Who can’t resist the urge to put out a dish of fresh cat food and water for the stray cat that knows
you look out the window to see if she is there every night?  Scenarios like this are played out day after
day in neighborhoods and communities across the country and around the world.  

There is nothing wrong with you helping this free-roaming cat.  It actually gives you a feeling of
accomplishment and fills our human need to care for those whom we deem as less fortunate.  

But why is it we feel that we are the only ones who do this?  As if we are hiding a deep secret, we are
relieved to learn that we are not alone. Many people feed stray cats and provide even more help.
Thousands of us work together every day to reduce feline homelessness through Trap, Neuter, Return
or TNR.

Left unaltered, free-roaming cats continue to reproduce creating more homeless kittens.  Through
TNR, free-roaming cats live out their lives without adding to the homeless cat population.  According to
scientific studies, free-roaming cats gain weight and live healthier lives after being altered. TNR
programs are proven to stabilize and significantly reduce the size of free-roaming cat colonies.  By
limiting free-roaming cat populations, fewer unwanted and homeless cats are taken to shelters and

HELP! I HAVE FOUND KITTENS - It happens every year -- from late winter to early fall.  People find feral
mom cats with kittens in their garage, under their porch, or in a bush.  Although they look recently
abandoned, the mother and father have probably been living there all along but -- fearful of people --
came out only at night.  Now with needy kittens, they become more visible.  If you find kittens on your
land, your first impulse may be to call a shelter but  DON'T! Instead..

Evaluate the situation.  If the kittens are in a relatively safe spot, leave them where they are until you
have a plan.  Observe them from a distance, but don't disturb the mother's care of them.  If she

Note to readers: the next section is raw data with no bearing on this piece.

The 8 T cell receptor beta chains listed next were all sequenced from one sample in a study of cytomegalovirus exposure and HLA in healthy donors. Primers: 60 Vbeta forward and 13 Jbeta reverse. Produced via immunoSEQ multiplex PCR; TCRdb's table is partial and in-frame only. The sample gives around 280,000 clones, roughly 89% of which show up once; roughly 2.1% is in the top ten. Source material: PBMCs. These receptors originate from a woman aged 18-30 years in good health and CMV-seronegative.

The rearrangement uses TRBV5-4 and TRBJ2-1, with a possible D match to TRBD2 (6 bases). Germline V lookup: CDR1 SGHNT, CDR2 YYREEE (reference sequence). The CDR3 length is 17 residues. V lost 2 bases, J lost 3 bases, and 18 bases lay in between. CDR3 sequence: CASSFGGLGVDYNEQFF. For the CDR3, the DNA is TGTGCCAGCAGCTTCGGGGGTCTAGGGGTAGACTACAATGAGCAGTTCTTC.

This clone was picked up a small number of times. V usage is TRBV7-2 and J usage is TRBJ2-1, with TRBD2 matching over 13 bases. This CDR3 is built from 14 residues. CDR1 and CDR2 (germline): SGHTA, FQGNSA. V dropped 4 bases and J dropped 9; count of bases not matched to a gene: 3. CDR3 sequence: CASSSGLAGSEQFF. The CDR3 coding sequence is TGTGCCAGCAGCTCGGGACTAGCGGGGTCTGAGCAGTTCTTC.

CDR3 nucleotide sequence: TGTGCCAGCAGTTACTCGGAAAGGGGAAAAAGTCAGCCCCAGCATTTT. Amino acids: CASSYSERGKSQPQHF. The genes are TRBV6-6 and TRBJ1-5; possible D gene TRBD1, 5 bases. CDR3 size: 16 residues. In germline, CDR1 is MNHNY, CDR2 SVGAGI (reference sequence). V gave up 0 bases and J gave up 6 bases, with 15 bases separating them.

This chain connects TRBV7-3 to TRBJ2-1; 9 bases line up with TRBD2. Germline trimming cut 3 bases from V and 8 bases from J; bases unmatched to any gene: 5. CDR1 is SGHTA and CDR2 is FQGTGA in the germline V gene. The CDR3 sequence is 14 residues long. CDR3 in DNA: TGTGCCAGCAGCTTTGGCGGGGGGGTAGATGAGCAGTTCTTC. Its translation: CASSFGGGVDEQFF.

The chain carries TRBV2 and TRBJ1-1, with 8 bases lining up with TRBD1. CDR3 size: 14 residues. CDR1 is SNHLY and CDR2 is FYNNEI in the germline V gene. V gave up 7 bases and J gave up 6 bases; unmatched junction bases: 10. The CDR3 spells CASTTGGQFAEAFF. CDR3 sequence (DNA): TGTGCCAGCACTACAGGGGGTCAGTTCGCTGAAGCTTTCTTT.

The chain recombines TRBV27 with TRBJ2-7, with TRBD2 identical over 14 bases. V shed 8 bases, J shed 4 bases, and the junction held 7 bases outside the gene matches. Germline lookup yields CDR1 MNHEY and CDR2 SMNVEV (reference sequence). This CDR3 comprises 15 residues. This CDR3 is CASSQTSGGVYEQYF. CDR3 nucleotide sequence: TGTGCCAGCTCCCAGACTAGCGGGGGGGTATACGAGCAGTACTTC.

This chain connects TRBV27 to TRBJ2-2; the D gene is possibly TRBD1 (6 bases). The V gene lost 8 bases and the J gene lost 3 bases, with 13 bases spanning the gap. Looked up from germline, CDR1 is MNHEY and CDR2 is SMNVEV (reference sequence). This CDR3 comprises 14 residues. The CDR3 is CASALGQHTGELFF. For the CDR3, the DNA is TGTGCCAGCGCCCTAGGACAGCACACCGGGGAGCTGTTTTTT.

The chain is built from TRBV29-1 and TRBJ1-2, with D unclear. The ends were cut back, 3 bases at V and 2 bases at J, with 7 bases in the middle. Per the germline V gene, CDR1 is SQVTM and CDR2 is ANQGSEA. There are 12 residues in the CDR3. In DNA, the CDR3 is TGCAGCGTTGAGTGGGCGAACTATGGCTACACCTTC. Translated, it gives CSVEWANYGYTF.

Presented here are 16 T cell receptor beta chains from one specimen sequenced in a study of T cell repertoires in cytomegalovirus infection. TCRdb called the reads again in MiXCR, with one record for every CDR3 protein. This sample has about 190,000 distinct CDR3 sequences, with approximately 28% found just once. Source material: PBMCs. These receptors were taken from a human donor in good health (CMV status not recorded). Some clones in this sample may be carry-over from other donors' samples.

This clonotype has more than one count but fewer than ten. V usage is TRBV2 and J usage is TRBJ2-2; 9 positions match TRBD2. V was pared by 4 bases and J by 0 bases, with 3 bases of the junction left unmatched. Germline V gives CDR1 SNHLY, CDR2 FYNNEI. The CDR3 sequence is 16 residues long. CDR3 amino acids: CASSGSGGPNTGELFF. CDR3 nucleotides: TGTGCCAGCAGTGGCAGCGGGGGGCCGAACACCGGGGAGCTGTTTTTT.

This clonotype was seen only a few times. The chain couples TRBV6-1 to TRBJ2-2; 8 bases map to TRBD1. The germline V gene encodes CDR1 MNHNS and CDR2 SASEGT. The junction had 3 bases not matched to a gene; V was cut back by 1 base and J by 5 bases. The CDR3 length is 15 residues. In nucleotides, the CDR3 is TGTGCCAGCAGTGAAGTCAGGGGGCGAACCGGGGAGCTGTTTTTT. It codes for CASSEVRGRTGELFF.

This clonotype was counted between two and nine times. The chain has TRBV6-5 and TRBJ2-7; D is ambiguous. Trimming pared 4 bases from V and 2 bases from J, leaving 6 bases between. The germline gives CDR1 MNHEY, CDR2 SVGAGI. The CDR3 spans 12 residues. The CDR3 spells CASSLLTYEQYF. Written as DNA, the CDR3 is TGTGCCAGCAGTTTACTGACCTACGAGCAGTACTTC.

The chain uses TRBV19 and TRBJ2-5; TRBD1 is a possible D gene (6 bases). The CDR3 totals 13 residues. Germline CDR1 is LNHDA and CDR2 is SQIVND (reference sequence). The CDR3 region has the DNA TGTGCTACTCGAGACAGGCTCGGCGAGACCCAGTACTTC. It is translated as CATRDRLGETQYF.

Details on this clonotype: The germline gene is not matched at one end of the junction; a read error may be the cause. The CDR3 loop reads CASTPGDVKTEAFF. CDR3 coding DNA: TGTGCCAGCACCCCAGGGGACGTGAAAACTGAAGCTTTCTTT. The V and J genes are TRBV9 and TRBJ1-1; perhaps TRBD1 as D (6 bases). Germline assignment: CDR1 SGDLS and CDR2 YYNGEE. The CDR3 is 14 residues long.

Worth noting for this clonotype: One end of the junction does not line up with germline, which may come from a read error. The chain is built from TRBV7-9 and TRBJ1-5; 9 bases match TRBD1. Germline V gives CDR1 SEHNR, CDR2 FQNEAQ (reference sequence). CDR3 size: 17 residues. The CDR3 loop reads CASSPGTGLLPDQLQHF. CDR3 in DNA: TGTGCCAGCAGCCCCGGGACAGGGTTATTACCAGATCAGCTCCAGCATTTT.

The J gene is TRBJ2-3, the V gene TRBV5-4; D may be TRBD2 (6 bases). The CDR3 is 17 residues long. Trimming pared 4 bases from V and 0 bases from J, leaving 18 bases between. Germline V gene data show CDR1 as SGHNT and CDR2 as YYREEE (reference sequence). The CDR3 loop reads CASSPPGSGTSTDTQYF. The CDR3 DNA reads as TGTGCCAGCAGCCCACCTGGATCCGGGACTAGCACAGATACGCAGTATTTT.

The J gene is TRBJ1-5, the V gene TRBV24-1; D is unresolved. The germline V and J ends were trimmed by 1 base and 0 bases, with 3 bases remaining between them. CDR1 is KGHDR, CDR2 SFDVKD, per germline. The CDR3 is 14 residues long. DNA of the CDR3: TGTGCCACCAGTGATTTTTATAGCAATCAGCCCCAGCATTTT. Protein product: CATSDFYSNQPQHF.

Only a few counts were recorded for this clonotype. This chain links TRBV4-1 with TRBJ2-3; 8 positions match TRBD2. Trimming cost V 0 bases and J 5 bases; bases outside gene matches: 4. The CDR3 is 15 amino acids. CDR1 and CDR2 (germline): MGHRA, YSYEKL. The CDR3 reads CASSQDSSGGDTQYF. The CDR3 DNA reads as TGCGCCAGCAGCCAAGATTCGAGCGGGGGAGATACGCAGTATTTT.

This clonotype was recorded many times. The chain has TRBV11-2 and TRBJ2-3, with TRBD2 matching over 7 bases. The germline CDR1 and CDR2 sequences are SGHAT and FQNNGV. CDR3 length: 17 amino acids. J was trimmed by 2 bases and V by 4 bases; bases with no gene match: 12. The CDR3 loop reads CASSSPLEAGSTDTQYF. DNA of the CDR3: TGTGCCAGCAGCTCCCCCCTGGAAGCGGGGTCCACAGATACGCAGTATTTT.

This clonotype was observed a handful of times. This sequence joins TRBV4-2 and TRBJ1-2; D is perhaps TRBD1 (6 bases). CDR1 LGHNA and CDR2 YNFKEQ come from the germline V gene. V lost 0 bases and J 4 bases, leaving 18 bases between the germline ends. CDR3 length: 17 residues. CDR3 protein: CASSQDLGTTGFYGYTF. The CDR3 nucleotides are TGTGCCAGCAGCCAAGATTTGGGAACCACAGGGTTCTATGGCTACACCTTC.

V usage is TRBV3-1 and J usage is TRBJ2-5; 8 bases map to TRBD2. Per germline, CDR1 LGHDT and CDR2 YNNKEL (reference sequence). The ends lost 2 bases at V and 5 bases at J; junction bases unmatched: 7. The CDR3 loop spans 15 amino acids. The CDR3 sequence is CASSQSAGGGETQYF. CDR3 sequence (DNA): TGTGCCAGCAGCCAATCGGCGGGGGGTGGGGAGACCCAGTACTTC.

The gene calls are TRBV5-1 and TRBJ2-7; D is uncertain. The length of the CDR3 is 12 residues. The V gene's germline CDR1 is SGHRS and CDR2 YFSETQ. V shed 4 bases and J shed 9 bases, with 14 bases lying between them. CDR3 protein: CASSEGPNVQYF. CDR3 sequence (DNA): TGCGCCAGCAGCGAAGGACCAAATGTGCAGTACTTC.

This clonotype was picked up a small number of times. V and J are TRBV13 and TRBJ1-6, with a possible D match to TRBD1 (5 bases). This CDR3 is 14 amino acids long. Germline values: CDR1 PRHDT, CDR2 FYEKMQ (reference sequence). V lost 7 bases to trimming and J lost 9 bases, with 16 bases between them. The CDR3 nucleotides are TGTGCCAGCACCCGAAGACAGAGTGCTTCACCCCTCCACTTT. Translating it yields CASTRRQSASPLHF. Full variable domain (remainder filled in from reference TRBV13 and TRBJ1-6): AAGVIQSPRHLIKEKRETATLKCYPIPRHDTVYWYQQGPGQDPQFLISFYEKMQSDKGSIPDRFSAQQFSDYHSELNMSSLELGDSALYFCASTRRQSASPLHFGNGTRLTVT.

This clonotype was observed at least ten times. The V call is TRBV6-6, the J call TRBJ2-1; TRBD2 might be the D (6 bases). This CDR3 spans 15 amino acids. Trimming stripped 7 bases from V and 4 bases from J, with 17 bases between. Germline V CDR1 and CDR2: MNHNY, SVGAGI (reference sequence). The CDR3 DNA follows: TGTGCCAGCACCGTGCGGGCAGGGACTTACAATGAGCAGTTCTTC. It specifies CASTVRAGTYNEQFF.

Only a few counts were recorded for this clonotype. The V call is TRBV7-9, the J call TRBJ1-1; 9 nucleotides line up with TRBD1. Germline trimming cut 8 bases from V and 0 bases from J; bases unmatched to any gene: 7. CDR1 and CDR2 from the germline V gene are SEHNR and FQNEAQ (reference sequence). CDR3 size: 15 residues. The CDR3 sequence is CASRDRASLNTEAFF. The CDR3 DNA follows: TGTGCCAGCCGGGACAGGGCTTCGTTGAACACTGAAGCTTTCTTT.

senses you may approach, she'll quickly hide them.

If you find kittens without their mother, watch more intently.  They may have gotten permanently
separated -- but, more likely -- the mother may be moving the litter (one at a time) or taking a
"mommy break".  As long as it's relatively warm out and the kittens are in a protected area, they are
okay alone -- but only for a few hours -- then, you may need to intercede.

Determine their age.  The options open to kittens depend on their age.  The Kitten Development
Timetable (below) is a rough age guideline.  The ideal time to find them is between 4-8 weeks -- when
they're old enough to leave their mother, yet young enough to still socialize to people.  If you find
younger kittens keep them with their mother -- if she is gone, find a surrogate (ask vet clinics) or find
someone who's able to provide round-the-clock care
Once Upon A Feralal
Approximate Age
Gestation Period
63 days
Closed eyes/folded ears
5 Days
Loses umbilical cord
5-13 Days
Eyes open
14 Days
Teething Begins
18 Days
Litter box use begins
Ears straighten
Crawling begins
21 Days
Litter box training complete
Starts eating wet kitten food  
28-35 Days
Kitten stands
Weaning process begins
Able to chew dry food
Eyes become clear
Ears stand fully upright
14-49 Days
Critical socialization window  
42 Days
Deworm and vaccinate (FRTC)
56 Days
Littermates can be separated  
Once Upon A Feral *1025 Alameda de las Pulgas #436 *  Belmont * CA  * 94002